Supreme Court Gets Involved In Fleeting Expletive Case Between FCC and Fox

By Jessica Grabert 2011-06-27 12:05:05 discussion comments
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Anyone who has ever watched an episode of SNL when a cast member accidentally dropped an “f” bomb, or seen an excited musician or actor excitedly drop a curse at an awards ceremony, has been privy to a fleeting expletive. The act likely was not upsetting, didn’t ruin anybody’s dinner; didn’t do anything, in fact, except incur a few sly smiles in living rooms. Unfortunately for the network on the other end, the FCC drops a small bomb in the form of a fine on any network that allows unplanned indecency to air.

Officially, fleeting expletives and other indecencies are banned, and it’s been that way for a long while. Howard Stern’s radio program for WNBC was even on a seven-second delay to avoid such charges. But that could all change now that the Supreme Court is revisiting the issue.

The current case, between the FCC and network FOX, stems from fleeting expletive incidents occurring at “The Billboard Music Awards” back in 2002 and 2003. Sure, the network could just clam up and take the fine, but it’s the principle of the thing that lands us in a debate. Should a network be punished for a slip-up on live television? More importantly, is it constitutional for an arm of the government to impose laws that violate first amendment rights?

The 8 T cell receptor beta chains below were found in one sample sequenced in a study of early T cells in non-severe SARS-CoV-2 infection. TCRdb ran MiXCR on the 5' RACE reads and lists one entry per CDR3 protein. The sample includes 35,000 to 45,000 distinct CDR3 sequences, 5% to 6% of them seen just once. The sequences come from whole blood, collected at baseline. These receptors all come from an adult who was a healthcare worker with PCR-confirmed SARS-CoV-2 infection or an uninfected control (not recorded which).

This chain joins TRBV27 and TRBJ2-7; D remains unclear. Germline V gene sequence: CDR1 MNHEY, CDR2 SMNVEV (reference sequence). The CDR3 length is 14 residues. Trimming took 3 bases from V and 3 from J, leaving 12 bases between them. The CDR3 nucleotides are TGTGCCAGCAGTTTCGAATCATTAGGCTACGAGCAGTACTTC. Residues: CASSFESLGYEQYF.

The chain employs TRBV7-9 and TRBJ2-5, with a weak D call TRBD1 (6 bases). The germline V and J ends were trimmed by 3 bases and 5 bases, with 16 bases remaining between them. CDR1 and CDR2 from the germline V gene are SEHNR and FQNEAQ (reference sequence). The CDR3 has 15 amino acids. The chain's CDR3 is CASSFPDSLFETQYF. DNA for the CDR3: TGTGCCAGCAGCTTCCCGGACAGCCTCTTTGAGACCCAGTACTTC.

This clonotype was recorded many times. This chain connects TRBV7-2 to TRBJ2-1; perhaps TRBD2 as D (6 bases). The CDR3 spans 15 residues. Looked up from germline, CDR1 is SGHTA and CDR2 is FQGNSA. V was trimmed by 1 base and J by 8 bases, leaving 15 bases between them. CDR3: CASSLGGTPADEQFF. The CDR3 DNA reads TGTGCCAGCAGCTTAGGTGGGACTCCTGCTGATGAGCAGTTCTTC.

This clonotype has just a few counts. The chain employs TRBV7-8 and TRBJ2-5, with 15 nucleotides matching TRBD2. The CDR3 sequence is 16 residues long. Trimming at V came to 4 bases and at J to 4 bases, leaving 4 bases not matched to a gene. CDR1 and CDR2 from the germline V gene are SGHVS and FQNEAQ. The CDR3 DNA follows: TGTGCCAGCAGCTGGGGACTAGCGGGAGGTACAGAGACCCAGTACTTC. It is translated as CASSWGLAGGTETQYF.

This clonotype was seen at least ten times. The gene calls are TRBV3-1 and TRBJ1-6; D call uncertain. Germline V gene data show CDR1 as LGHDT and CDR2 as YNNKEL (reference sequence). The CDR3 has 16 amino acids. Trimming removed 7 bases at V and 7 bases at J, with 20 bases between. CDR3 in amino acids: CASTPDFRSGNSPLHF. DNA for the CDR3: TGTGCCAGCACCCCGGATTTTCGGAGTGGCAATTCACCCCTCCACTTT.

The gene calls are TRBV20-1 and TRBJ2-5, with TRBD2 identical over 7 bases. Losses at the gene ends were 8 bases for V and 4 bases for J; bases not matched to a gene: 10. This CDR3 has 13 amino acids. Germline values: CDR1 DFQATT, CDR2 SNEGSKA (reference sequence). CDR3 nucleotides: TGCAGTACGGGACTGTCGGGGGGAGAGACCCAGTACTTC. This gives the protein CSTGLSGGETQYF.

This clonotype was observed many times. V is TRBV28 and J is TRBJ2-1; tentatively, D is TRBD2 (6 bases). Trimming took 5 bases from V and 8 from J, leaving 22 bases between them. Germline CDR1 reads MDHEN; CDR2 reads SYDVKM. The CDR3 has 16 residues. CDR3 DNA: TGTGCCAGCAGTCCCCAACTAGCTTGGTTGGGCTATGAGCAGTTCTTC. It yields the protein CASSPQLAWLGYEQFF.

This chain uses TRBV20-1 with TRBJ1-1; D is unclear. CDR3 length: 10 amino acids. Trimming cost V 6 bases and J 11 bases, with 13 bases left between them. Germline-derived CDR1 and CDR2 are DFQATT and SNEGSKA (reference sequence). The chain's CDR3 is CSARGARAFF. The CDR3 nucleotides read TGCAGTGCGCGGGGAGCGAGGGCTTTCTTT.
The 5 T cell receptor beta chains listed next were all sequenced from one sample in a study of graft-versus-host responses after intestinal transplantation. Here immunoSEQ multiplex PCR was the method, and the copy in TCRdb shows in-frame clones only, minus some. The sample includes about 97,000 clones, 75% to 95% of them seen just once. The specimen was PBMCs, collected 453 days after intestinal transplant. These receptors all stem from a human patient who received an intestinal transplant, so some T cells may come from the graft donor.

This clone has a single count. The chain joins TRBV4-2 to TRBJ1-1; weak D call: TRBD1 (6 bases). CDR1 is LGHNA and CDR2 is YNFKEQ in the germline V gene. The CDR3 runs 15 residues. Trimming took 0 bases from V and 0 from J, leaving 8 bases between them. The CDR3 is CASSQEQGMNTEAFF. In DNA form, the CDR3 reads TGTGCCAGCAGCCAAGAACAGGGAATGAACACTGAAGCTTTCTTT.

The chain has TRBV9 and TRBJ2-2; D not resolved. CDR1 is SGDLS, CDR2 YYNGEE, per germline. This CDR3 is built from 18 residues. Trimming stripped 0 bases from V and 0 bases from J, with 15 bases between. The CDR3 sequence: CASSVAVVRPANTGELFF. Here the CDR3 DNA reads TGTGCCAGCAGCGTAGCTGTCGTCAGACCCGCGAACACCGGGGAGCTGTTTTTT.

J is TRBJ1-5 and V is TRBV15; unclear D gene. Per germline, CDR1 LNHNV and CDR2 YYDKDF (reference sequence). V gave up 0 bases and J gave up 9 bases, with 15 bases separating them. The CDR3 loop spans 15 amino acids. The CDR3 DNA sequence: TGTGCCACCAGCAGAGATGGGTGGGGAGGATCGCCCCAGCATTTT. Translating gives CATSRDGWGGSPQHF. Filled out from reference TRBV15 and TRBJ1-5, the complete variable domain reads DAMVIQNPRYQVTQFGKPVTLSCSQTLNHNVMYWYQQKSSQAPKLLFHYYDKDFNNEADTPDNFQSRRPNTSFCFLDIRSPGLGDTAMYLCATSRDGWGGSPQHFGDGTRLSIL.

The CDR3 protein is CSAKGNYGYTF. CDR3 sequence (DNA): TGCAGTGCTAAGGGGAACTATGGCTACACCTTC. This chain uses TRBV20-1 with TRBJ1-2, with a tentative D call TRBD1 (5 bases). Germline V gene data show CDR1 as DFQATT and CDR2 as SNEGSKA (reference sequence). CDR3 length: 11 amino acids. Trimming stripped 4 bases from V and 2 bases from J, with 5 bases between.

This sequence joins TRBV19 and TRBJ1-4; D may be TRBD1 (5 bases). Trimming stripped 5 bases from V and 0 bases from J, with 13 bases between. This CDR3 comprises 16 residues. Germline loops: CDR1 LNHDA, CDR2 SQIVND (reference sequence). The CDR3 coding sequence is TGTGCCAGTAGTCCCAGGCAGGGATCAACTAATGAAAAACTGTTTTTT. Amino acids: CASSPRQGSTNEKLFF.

According to Politico, the FCC lost twice in the 2nd Circuit Court of Appeals. The matter might have ended there, but the Obama administration has now decided to appeal the case in a higher court. Perhaps sensing a win, the FCC has welcomed the review. Fox and the networks on the other end of the battle seem clearly pissed.

The issue sounds a little like two groups having a hissy fit, but there really is more at stake. Whatever the Supreme Court decides will set a precedent for what is allowed or not allowed in the future. Five years from now, the government might control every live event that airs, forcing tape delays and possibly leading to more stringent governmental impositions. Is it the government’s job to regulate our televisions? I would ardently argue, no.

I’m not saying I’m a better person for seeing a Janet Jackson nipple slip. But when it comes to permanently losing an ounce of freedom or occasionally being privy to something a little risqué, I’d take the latter, any day. If my children occasionally hear an “f” bomb, I think it will be O.K. I’m sure they’ve heard worse from the other kids at school.
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